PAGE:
Yet the focus on standardized test scores as a reflection of students and not the ways our education system is failing them is another way this “deficit mindset” plays out.

The data is clear that the traditional ways of educating students are not producing the results we want for kids, including white students. 

We need to ask: What do these test scores tell us about the ways our education system must be redesigned to reflect and honor today’s diverse students?

Instead of scrambling to simply increase test scores, we need to look to them as emblematic of the ways our current education system is failing to honor and reflect the cultural, racial, and linguistic diversity of our students.

We need to look to the unique assets POCI students bring to the classroom in designing and shaping an education system, including the development of standardized tests and other achievement measures, that support rich learning experiences and outcomes for each student. 

3. What do today’s students want and need to be successful? 

This is a critical question we need to ask ourselves about all systems, but especially our education system. In education, so much focus is on the system actors designing the system—often white teachers and administrators—instead of the system “beneficiaries” shaping how the system functions. 

Our education system has been designed to put rigid standards and goals onto students, versus centering first and foremost what we can learn from students about how an education system can support them in achieving their full potential. 

We wouldn’t try to treat, say, Dutch elm disease wreaking environmental havoc by simply painting the leaves green to make them look the way we want. We look at what the tree is telling us, about the ways our climate and our actions are impacting the ecosystem, and work to alter our actions and behaviors by listening to the trees.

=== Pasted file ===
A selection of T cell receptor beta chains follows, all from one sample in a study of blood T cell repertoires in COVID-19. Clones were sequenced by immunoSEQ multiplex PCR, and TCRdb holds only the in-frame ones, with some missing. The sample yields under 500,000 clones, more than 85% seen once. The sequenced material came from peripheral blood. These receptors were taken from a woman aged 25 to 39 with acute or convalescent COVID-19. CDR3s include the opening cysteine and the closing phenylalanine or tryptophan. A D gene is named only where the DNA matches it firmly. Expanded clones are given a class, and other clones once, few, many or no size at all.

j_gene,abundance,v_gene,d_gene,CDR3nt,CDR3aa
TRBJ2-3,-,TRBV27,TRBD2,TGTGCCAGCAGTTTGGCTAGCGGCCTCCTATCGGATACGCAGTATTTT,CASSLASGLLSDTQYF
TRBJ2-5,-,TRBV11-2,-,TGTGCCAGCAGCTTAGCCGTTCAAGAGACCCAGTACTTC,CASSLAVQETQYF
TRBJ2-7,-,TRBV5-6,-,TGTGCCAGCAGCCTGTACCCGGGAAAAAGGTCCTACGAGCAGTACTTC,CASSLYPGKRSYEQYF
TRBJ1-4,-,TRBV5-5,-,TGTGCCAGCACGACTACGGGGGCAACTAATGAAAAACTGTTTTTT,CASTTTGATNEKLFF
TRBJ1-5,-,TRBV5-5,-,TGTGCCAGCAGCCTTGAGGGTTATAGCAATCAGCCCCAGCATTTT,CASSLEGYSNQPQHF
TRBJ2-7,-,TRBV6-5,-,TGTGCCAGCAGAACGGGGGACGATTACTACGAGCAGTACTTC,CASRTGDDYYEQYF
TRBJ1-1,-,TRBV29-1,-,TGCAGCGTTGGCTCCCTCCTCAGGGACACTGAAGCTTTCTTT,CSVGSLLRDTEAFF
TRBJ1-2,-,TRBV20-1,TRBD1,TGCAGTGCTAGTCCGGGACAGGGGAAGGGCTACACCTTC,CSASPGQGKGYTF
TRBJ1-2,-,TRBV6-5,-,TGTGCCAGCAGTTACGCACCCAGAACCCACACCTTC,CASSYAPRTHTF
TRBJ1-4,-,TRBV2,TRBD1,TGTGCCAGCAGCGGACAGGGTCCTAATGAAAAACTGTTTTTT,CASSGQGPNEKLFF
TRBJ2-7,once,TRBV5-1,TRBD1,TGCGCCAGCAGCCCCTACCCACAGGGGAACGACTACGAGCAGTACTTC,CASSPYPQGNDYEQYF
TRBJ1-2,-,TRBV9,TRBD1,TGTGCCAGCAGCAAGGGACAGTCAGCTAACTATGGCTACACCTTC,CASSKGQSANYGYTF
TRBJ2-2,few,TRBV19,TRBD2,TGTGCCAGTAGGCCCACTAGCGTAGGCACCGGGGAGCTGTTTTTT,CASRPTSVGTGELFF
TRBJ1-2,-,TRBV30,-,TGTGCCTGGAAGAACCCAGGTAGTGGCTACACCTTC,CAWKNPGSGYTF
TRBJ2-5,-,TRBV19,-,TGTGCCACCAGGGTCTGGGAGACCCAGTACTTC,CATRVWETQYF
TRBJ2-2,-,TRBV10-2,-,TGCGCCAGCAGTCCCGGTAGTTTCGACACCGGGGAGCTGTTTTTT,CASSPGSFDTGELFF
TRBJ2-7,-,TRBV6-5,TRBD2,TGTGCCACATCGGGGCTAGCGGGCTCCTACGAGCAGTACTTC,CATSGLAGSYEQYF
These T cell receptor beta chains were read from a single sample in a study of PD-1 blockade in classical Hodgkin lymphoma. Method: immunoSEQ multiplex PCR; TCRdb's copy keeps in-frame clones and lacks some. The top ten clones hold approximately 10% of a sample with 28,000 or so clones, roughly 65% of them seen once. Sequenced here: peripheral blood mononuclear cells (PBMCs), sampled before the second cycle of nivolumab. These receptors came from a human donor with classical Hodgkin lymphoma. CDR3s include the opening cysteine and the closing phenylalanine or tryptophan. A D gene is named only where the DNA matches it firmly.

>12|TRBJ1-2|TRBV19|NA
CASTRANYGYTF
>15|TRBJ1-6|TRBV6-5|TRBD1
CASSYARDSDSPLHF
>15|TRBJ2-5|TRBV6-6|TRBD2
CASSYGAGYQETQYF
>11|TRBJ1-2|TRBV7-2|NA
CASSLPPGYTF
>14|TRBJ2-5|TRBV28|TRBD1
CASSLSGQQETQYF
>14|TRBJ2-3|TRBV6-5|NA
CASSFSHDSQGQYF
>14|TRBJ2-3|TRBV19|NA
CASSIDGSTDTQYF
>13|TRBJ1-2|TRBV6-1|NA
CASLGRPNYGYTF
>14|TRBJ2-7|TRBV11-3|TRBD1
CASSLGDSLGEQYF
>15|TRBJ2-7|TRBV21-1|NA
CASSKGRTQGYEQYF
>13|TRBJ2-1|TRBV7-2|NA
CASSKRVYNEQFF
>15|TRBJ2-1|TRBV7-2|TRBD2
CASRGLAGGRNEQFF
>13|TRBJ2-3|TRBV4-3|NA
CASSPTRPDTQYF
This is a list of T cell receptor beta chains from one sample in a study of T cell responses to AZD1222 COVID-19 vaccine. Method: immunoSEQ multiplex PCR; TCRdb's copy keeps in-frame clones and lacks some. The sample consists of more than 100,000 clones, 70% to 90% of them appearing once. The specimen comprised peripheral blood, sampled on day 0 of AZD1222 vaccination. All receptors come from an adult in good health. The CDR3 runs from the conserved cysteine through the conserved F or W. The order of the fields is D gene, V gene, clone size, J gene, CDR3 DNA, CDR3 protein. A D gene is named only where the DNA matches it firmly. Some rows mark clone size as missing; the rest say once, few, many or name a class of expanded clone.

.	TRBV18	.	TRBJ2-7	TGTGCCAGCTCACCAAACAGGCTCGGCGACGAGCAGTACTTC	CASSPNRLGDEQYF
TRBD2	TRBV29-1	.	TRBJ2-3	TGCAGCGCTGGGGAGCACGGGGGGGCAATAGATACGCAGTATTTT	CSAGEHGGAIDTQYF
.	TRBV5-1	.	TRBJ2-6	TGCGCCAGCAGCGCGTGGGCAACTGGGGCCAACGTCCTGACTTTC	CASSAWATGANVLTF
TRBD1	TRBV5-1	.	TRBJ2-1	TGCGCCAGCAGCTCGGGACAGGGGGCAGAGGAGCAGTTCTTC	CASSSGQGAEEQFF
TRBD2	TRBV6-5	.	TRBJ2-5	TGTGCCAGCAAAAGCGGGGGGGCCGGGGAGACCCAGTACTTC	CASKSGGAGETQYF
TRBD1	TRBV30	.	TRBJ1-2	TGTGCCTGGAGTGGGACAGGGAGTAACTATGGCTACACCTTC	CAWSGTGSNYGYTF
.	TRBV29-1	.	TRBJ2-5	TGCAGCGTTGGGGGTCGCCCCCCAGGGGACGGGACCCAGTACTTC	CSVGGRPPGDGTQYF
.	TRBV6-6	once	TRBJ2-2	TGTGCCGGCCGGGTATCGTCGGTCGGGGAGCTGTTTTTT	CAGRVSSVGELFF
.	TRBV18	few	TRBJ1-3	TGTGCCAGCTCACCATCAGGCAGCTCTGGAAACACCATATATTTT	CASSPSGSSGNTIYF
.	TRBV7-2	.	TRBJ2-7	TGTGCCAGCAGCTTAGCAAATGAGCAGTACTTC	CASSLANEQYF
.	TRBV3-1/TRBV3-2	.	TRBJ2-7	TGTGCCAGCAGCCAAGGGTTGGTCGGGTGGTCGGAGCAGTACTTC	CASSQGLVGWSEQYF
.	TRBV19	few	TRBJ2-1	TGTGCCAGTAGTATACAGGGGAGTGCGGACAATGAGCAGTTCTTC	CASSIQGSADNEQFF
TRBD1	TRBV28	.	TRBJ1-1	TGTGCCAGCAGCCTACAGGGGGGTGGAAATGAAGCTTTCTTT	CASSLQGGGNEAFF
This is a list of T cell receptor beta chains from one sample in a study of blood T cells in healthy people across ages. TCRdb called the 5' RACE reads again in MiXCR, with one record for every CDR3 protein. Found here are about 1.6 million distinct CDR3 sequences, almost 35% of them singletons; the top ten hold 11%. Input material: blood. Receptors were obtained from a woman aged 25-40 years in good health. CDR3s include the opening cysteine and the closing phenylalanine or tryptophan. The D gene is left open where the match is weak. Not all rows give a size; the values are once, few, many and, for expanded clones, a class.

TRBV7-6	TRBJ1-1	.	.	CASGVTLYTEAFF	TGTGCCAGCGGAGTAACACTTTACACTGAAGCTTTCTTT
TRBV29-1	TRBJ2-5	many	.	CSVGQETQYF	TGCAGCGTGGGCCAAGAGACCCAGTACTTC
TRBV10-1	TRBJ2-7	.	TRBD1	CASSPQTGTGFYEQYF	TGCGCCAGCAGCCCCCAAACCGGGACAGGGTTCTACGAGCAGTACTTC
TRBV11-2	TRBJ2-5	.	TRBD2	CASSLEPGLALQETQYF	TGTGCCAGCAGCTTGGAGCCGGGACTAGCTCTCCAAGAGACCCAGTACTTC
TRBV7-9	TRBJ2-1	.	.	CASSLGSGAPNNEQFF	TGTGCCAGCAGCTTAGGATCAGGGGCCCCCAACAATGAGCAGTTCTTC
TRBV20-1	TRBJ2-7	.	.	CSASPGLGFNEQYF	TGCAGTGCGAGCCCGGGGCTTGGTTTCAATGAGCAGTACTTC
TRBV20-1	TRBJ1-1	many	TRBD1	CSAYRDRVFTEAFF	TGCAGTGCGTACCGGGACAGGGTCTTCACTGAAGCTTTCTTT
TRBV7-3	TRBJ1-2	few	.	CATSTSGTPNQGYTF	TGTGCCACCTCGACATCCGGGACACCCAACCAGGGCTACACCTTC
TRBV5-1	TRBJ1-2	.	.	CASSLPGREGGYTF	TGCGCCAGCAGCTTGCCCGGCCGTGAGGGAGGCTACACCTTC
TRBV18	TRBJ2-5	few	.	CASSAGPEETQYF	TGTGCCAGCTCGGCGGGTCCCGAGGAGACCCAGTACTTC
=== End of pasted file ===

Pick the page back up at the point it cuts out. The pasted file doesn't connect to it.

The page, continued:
This “listening to the trees” must be the same way we approach this threat to the success of our students: We must look at our actions, beliefs, and behaviors—the biggest threat to our climate, for example–and shift them to respond to what our students are telling us about what they want and need to thrive. 

Educators must ask: 

  • What are our relationships with our students? 
  • How do our education environments, instruction, culture, and curriculum reflect and support our students? 
  • What unique skills and assets does each student bring to the classroom? 
  • How do we look at and define student “achievement” and how do we measure progress? 
  • How can we support each student’s human purpose? 

Policymakers must ask: 

  • What sorts of holistic student supports do today’s students want or need, and how can we build policies that reflect them?
  • How are we defining, supporting, and strengthening racial equity through education policy agendas? 
  • How are social and cultural identities being supported and uplifted in both practice and school environments through this policy agenda? 
  • What do “positive” impacts/outcomes mean for POCI students, and how can we shape policy based on what they are telling us?
  • What are the positive impacts/outcomes for the educators/institutions: What do educators need–training, support, knowledge–to support these policies and ensure student success? 

When we look at what the standardized test scores tell us about the system–and the actors creating the system–we can start to understand what today’s students need. 

We can equip educators with the tools they need to fulfill their vocation to honor POCI students and support each student in becoming their full, authentic selves. And we can dismantle an education system that wasn’t designed for today’s students and build one rooted in healing, joy, and opportunity each student deserves. 

Carlos Mariani Rosa Executive Director
Carlos Mariani Rosa

Carlos Mariani Rosa is a distinguished leader in the nonprofit and public sector. Under his tenure, Minnesota Education Equity Partnership has increasingly strengthened its voice as a statewide authority on students of color in Minnesota.

Learn More
Back To Top